When a suicidal teen or someone suffering from severe depression in Manchester looks for immediate help, they usually end up in a hospital emergency room. But when a new “mobile crisis unit” is rolled out this fall, those calls for help could end with a therapist knocking on their door instead.
The Mental Health Center of Greater Manchester is putting together this mobile crisis unit right now, with hopes to start small and become fully operational by next spring. It will become the second unit of its kind in the state; Concord’s unit has been in operation for about a year.
These mobile crisis teams are meant to keep more people in their community and out of emergency rooms by addressing needs early. Without intervention, some of these mental health symptoms can progress to the point of needing acute hospitalization, which is one of the main things the overall community mental health system is getting built up to prevent.
The Manchester mobile crisis unit hopes to begin partial operations in early fall.
“Our first step would be to recruit the leadership, and hopefully we’ll do that fairly quickly,” said Patricia Carty, the chief operating officer of MHCGM.
The program director will be a master’s-level clinician, and the teams will be made up of other master’s-level clinicians and peer support specialists.
By about September, Rider plans to open the triage line and start with some mobile response, but with a skeleton crew, they won’t be able to offer 24-hour coverage right away.
In some cases, police with Crisis Intervention Training will buddy up with team members if the situation is deemed risky.
The settlement also calls for each mobile crisis unit to have four crisis beds available for situations where individuals need a respite away from their home for a brief period up to seven days.
“Sometimes, when people are in crisis, the environment they’re in … is kind of a toxic factor for them,” Rider said.
Last month, they received preliminary planning board approval to construct two apartments with two beds each and crisis team offices on the fourth floor of the old Hoitt’s Furniture building, above the planned HOPE for New Hampshire Recovery Center.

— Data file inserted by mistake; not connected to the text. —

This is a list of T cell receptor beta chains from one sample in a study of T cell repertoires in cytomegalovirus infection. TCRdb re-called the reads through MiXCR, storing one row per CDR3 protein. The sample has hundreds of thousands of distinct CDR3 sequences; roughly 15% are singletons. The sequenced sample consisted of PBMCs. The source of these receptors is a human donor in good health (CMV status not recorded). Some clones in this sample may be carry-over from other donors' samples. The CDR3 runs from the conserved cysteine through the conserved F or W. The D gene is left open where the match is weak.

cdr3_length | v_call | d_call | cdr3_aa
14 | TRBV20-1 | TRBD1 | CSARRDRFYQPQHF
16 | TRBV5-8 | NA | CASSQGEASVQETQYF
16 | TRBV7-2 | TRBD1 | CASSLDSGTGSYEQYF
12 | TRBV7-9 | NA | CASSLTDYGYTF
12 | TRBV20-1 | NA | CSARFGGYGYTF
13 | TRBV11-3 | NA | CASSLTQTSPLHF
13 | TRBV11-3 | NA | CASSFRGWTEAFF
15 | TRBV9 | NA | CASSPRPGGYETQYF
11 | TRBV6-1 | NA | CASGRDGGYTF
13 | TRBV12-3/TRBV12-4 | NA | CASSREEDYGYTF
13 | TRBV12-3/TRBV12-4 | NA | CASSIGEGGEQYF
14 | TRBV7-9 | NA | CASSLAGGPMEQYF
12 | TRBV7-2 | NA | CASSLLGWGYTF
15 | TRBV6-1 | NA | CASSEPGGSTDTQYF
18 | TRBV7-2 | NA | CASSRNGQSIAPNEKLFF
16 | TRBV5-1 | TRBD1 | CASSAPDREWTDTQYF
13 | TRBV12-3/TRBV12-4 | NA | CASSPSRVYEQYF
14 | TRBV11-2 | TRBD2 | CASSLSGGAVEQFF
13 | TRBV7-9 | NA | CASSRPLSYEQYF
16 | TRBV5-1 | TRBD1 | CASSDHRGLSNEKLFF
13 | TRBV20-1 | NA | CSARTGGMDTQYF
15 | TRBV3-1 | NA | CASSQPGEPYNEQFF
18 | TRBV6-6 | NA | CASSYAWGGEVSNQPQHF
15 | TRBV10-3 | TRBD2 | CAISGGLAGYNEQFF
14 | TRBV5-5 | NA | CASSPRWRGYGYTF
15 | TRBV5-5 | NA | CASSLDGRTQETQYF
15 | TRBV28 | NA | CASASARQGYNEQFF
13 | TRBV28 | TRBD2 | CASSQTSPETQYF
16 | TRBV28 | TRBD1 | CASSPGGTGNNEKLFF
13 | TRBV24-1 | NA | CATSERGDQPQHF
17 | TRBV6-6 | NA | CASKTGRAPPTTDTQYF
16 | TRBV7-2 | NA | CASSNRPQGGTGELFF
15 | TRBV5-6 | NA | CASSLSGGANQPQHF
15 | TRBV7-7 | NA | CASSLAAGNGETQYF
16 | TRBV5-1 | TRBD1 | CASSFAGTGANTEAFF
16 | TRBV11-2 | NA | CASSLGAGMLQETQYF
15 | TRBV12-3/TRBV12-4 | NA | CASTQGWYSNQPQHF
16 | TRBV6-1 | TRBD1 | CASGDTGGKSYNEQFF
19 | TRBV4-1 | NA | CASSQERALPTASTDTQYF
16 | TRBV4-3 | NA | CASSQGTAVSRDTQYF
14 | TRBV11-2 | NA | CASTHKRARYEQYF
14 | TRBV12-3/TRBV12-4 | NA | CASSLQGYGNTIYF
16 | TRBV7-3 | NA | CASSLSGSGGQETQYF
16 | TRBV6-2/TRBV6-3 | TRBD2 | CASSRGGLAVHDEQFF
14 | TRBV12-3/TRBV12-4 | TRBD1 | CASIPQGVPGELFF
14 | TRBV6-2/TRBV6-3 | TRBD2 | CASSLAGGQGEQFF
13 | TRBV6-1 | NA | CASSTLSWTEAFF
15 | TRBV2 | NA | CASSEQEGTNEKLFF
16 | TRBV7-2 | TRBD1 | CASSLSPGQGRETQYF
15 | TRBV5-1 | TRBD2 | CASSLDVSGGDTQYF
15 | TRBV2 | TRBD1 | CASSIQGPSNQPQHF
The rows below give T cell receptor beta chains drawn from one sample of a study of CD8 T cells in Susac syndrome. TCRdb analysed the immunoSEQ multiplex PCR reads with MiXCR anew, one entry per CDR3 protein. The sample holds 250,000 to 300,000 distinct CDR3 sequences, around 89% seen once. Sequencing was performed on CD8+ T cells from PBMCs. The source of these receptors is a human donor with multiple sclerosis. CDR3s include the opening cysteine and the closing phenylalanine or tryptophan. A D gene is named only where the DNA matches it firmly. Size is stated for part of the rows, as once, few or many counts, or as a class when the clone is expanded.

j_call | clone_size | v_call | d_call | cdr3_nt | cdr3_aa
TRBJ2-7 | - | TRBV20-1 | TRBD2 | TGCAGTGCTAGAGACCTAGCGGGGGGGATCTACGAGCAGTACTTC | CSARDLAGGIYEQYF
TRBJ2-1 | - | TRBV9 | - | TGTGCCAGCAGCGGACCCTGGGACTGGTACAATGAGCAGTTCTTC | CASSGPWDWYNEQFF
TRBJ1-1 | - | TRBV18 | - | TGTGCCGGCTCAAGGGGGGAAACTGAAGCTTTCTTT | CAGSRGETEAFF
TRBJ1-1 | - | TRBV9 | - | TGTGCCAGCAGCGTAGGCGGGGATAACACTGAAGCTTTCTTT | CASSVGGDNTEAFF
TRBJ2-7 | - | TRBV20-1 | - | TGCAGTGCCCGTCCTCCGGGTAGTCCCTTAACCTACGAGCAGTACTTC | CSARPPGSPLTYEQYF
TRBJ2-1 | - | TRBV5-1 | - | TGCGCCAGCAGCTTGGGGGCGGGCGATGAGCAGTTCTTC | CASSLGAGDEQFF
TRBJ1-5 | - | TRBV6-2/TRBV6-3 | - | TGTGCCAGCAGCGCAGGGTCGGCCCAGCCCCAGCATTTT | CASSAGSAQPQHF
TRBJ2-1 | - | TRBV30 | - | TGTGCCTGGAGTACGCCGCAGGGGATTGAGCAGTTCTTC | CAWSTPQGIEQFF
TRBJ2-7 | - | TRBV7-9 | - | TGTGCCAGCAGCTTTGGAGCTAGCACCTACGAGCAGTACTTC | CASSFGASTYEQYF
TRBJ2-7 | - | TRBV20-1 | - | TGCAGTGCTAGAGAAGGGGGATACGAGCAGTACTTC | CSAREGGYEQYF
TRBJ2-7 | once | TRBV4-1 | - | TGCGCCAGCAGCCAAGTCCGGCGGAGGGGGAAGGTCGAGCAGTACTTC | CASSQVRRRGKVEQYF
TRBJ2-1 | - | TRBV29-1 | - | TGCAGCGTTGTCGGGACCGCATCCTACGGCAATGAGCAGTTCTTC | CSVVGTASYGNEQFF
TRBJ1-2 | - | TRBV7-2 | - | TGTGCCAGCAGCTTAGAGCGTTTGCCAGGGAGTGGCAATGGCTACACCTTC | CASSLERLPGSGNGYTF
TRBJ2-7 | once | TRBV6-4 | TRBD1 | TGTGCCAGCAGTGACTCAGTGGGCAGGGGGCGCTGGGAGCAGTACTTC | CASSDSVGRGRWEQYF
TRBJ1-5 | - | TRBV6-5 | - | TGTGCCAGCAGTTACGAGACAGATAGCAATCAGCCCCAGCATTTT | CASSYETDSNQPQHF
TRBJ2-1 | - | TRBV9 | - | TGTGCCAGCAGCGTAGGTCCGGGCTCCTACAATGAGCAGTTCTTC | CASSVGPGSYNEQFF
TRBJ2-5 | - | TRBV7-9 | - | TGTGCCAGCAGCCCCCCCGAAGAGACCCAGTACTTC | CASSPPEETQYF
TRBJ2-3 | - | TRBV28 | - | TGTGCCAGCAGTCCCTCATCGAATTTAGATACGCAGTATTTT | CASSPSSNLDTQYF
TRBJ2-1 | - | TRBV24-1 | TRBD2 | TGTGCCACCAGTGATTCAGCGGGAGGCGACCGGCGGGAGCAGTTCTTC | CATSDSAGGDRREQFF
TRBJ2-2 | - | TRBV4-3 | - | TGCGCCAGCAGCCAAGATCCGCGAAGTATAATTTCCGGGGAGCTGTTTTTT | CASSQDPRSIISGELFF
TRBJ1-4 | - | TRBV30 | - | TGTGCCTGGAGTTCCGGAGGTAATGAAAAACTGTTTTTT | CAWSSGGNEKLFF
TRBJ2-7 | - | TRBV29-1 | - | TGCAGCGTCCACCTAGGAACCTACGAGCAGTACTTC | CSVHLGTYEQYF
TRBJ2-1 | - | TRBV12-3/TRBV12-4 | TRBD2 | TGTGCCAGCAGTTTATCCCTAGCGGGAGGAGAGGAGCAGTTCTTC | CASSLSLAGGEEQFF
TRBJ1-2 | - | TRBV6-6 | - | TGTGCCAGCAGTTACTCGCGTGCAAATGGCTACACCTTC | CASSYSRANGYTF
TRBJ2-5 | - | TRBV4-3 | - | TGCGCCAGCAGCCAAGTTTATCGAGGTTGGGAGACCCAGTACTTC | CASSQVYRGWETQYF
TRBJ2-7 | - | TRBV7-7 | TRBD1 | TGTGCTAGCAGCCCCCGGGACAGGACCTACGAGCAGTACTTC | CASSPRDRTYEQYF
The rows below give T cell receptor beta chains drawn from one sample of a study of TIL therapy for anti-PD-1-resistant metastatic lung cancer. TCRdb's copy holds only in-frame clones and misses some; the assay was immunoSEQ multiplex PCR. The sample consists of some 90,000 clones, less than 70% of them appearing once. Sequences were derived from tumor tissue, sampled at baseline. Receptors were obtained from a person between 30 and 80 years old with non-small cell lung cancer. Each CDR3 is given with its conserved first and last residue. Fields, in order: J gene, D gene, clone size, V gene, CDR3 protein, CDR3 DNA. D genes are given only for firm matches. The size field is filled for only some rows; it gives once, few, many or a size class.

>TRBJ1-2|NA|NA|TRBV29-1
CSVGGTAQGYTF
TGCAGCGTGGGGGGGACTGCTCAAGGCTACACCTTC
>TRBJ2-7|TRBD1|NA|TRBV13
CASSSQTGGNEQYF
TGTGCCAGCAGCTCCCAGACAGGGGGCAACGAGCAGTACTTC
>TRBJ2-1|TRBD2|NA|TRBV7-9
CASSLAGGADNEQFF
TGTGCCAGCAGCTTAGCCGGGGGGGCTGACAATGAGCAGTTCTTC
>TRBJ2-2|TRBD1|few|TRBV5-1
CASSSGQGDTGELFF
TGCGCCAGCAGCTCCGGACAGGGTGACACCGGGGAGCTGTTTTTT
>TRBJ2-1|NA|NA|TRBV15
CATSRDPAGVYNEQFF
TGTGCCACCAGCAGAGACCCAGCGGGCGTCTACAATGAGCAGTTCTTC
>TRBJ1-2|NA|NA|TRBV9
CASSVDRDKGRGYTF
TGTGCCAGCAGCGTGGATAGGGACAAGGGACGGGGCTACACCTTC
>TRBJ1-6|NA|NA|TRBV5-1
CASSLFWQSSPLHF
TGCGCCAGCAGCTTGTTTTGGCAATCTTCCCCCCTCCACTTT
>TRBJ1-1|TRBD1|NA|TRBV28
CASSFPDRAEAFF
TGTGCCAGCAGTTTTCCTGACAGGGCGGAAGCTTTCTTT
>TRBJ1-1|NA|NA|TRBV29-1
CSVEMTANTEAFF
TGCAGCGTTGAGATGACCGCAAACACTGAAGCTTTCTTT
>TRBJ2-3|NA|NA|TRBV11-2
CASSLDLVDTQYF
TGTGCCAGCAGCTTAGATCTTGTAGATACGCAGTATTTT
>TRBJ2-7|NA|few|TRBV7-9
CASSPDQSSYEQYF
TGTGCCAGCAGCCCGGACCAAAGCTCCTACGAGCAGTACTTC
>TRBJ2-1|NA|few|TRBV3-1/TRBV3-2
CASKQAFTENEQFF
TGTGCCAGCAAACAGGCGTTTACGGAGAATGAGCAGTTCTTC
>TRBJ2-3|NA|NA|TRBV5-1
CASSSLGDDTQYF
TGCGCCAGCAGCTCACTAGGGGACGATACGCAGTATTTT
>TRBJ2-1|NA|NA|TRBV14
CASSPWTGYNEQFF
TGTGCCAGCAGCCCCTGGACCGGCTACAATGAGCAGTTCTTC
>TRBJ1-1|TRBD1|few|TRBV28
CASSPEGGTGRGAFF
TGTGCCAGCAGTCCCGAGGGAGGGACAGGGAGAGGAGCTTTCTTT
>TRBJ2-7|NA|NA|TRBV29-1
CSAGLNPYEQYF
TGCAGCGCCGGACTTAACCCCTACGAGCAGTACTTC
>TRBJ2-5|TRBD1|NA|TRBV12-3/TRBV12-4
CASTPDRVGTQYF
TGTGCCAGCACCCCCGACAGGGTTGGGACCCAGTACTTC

Rider expects they won’t be completed until around December or January depending on how construction goes.
Concord’s mobile unit
In Concord, the mobile unit is overseen by the Riverbend Community Mental Health Center.
Riverbend CEO Peter Evers said it was able to start the hiring process last fall, after the state provided the $1.2 million in funding, which came two and a half months after it was due in July. They then had to hire a cohort of peer support specialists who could be trained together and round out the rest of the master’s-level clinicians needed to offer full coverage, and Evers said it took months to get to that point.
“To get a mature mobile team, you probably need a year, and a great deal of that is not only building the workforce, it’s getting the word out,” Evers said.
While crisis beds were offered in Concord at other locations, the four required beds for the mobile crisis unit weren’t available until this past April. They now have nearly 30 staff, 15 of which are master’s-level clinicians and 12 of which are peer support specialists. The unit also has a psychiatric nurse practitioner working on the team half time to prescribe drugs as needed.
According to the latest independent report on the progress of the settlement, Concord’s mobile crisis unit had 39 hospital diversions in October 2015 and that had risen to 93 by April 2016. Mobile assessments increased from 179 to 253 over that time, mostly from self-reported crises.
Rider expects the same sort of timeline will play out in Manchester.
“We hope to be rather robust in our operations by next spring, which is pretty much on track for how it worked for Riverbend,” Rider said.
One staffing problem Manchester faces more than Concord is its proximity to the Boston market.
“Manchester’s difficulty is the big pull from the south. There are many licensed clinicians who will go to Boston because the pay is higher; that’s what they do,” Evers said.
Plus, other area programs are hiring to ramp up efforts to respond to the opioid epidemic.
“We’re competing with all of the substance abuse programs that are starting up, we’re competing with the VA and we recently lost a nurse practitioner to the VA in Boston. So it is a challenge,” Rider said.
MHCGM’s COO Patricia Carty said they will need to hire 24 new people to be fully staffed and offer 24-hour coverage.
Rider said they have some existing relationships with regional colleges and universities that feed them a steady supply of interns they can later hire, but a lot of those get hired for existing openings already.
“I’ve got to say that recruitment is a difficult thing,” Rider said.
One solution would be to reform the state’s licensing requirements for out-of-state clinicians and providers, according to Evers.
“It’s so ridiculous in this state. What people have to do to prove reciprocity to come to New Hampshire absolutely gets in the way of us attracting people from out of state. We really need to do something about that,” Evers said.
Manchester’s unit is getting $1.3 million from the state each year but plans to add $700,000 of its own money to that. Rider said that will likely come from patient fees charged to insurance companies, fundraising and philanthropy.
Nashua is the next city required to launch a mobile crisis unit, by June 30, 2017. DHHS expects to open the bidding by January and sources on background believe Harbor Homes and Greater Nashua Mental Health Center will likely submit proposals.
If you live in the Concord area and wish to contact the Mobile Crisis Unit triage line, call 1-844-743-5748.